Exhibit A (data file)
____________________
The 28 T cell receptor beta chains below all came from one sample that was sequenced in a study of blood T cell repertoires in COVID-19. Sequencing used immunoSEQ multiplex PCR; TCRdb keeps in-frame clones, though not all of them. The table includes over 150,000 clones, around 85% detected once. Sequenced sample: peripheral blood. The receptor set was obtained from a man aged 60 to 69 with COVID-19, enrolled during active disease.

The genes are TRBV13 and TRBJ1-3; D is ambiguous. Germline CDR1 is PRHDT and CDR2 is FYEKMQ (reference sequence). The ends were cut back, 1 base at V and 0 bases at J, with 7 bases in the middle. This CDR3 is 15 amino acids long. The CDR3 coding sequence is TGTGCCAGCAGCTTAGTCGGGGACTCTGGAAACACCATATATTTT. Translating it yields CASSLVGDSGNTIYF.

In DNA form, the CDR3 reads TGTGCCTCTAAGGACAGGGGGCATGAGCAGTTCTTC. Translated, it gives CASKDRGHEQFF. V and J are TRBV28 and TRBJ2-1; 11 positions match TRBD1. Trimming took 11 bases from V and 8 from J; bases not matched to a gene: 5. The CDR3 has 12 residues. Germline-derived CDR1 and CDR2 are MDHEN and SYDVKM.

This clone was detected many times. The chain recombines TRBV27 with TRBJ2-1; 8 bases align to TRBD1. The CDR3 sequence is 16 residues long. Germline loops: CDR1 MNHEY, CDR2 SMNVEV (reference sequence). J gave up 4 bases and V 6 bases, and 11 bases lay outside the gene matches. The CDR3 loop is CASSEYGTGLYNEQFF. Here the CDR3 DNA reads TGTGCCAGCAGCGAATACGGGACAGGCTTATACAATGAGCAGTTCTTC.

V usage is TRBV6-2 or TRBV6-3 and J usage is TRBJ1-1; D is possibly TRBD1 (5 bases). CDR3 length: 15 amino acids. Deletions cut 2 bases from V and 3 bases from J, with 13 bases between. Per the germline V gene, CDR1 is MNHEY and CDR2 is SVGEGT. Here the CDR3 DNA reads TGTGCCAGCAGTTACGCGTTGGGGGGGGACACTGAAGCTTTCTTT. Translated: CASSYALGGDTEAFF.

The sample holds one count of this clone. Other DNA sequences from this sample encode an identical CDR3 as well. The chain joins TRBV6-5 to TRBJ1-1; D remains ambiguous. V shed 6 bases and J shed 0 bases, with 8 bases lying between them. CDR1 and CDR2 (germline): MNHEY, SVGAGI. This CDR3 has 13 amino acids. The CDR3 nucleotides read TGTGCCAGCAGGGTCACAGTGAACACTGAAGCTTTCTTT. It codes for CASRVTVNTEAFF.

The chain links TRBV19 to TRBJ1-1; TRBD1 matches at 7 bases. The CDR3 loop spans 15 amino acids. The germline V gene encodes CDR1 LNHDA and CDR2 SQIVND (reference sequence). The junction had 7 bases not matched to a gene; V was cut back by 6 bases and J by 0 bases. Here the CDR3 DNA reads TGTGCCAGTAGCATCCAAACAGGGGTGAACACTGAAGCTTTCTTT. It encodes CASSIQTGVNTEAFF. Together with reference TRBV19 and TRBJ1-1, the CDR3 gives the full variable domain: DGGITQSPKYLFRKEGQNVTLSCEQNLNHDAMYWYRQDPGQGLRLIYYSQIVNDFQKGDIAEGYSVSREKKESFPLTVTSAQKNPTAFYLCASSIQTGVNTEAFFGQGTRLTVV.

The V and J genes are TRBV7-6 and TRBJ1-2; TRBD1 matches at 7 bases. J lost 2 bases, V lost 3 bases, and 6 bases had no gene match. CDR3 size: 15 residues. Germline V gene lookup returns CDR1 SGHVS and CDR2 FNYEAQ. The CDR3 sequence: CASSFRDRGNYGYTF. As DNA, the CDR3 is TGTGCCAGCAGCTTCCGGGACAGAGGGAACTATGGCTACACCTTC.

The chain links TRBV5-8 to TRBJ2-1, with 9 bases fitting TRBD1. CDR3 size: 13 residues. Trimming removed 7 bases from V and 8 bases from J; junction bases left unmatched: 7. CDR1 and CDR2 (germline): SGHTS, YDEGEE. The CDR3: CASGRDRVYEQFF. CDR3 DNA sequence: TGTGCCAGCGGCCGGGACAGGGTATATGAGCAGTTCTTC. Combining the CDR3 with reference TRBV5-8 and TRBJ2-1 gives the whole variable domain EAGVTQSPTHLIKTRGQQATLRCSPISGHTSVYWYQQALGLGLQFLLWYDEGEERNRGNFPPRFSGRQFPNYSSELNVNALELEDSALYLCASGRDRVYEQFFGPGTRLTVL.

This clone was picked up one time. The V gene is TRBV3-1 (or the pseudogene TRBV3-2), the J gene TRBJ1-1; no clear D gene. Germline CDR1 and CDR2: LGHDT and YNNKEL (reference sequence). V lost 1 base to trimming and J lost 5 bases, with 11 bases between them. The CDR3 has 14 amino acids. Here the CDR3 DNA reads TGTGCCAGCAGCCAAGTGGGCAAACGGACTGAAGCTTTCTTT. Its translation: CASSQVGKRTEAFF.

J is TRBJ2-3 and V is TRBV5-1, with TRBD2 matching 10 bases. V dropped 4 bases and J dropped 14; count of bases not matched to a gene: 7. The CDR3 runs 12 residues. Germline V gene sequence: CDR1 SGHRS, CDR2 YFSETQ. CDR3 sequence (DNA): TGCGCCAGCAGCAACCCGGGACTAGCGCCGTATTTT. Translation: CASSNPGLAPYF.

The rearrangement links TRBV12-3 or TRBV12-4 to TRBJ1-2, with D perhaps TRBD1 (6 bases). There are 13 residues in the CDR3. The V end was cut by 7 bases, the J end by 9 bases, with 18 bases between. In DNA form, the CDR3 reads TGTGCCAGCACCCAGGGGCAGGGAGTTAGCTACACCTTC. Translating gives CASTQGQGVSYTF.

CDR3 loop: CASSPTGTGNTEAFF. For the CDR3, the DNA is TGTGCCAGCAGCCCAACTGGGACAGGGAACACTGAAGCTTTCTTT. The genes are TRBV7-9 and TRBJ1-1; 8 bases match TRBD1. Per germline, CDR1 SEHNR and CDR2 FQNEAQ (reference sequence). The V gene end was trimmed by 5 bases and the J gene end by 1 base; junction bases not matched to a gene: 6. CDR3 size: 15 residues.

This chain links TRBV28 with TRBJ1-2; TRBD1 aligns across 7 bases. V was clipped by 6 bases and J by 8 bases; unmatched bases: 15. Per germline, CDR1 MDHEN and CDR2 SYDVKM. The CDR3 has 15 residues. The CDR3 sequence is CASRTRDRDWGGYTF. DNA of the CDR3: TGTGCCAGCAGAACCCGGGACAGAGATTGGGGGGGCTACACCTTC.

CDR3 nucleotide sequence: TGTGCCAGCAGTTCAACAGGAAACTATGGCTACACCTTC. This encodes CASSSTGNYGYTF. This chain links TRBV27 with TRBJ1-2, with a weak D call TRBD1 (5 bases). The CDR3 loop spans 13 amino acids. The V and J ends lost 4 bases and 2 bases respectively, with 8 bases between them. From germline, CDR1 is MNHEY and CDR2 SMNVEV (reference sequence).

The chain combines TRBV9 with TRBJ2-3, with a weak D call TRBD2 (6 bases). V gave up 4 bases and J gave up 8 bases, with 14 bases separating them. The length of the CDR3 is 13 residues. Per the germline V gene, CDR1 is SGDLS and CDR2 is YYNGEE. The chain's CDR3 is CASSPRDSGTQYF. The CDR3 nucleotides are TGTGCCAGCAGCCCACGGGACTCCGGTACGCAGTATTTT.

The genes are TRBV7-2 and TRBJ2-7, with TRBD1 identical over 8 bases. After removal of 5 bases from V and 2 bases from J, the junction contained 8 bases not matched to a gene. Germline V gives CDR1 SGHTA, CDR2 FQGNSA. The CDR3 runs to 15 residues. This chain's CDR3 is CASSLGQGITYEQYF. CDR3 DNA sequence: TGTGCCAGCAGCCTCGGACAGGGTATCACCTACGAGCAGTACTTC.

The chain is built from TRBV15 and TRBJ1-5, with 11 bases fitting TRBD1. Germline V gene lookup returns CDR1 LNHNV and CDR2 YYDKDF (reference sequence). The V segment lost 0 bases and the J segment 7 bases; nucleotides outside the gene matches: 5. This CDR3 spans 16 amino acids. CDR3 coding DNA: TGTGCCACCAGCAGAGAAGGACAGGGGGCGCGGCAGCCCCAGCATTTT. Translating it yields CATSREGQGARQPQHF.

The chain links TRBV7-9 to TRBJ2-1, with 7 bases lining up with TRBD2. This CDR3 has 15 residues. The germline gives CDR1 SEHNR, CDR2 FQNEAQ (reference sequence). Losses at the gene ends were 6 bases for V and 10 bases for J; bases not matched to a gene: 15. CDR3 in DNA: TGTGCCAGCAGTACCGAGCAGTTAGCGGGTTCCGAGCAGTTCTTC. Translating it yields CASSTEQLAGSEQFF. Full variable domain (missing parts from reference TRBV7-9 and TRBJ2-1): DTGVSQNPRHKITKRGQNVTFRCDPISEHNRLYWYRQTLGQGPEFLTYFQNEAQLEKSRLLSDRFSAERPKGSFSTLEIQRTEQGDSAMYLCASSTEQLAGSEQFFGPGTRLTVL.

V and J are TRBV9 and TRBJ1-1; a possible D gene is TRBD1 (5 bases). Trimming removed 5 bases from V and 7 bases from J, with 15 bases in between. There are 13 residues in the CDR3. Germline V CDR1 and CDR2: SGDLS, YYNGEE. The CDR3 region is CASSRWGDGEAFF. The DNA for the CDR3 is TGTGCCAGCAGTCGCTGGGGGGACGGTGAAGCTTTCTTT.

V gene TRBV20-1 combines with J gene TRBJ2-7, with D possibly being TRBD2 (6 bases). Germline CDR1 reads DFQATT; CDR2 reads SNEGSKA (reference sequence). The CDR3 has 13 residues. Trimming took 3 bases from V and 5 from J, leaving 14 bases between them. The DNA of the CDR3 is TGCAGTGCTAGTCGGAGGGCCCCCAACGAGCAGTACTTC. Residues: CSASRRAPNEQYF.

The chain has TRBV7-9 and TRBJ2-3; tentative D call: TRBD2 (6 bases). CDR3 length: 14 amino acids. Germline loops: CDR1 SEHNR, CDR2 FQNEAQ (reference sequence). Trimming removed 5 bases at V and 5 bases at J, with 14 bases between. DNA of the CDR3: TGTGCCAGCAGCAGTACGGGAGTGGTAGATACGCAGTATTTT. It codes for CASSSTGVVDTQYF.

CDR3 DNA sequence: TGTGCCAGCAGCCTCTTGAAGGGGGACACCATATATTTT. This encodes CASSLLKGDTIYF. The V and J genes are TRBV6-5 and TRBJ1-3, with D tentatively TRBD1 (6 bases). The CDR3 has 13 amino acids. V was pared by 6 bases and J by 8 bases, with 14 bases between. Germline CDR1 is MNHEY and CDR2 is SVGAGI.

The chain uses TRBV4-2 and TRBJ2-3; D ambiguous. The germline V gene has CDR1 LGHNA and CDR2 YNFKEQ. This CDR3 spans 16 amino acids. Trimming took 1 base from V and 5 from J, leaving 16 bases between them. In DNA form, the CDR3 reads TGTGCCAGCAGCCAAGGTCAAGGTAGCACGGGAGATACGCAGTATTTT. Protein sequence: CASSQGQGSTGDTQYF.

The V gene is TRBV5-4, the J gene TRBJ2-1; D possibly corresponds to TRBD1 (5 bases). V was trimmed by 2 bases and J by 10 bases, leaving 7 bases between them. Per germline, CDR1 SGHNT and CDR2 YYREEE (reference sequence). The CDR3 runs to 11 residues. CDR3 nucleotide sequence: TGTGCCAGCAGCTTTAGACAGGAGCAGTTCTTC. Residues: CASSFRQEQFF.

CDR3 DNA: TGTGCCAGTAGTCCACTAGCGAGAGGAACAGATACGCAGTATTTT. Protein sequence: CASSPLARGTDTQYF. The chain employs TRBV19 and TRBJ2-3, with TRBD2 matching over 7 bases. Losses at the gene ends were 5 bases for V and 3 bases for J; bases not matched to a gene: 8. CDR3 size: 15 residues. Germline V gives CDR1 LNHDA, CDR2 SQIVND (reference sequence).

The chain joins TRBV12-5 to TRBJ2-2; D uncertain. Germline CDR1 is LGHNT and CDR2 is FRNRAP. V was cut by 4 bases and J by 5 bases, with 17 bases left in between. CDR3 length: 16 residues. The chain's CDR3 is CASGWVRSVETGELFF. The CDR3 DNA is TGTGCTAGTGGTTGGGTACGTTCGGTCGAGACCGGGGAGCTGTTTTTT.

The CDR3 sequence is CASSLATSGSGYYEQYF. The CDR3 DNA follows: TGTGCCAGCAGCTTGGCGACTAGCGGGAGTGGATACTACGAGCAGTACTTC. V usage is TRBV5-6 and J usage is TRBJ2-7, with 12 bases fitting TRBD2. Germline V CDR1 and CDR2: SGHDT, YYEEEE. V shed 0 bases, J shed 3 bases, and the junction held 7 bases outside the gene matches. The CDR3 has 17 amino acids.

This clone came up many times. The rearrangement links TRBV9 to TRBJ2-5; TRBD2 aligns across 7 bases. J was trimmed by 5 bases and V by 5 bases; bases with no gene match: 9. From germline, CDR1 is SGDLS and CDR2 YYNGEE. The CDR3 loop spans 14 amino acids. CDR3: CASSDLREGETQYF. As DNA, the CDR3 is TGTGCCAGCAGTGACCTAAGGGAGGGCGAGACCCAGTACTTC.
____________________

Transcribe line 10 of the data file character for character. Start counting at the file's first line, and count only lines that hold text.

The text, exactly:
This clone was picked up one time. The V gene is TRBV3-1 (or the pseudogene TRBV3-2), the J gene TRBJ1-1; no clear D gene. Germline CDR1 and CDR2: LGHDT and YNNKEL (reference sequence). V lost 1 base to trimming and J lost 5 bases, with 11 bases between them. The CDR3 has 14 amino acids. Here the CDR3 DNA reads TGTGCCAGCAGCCAAGTGGGCAAACGGACTGAAGCTTTCTTT. Its translation: CASSQVGKRTEAFF.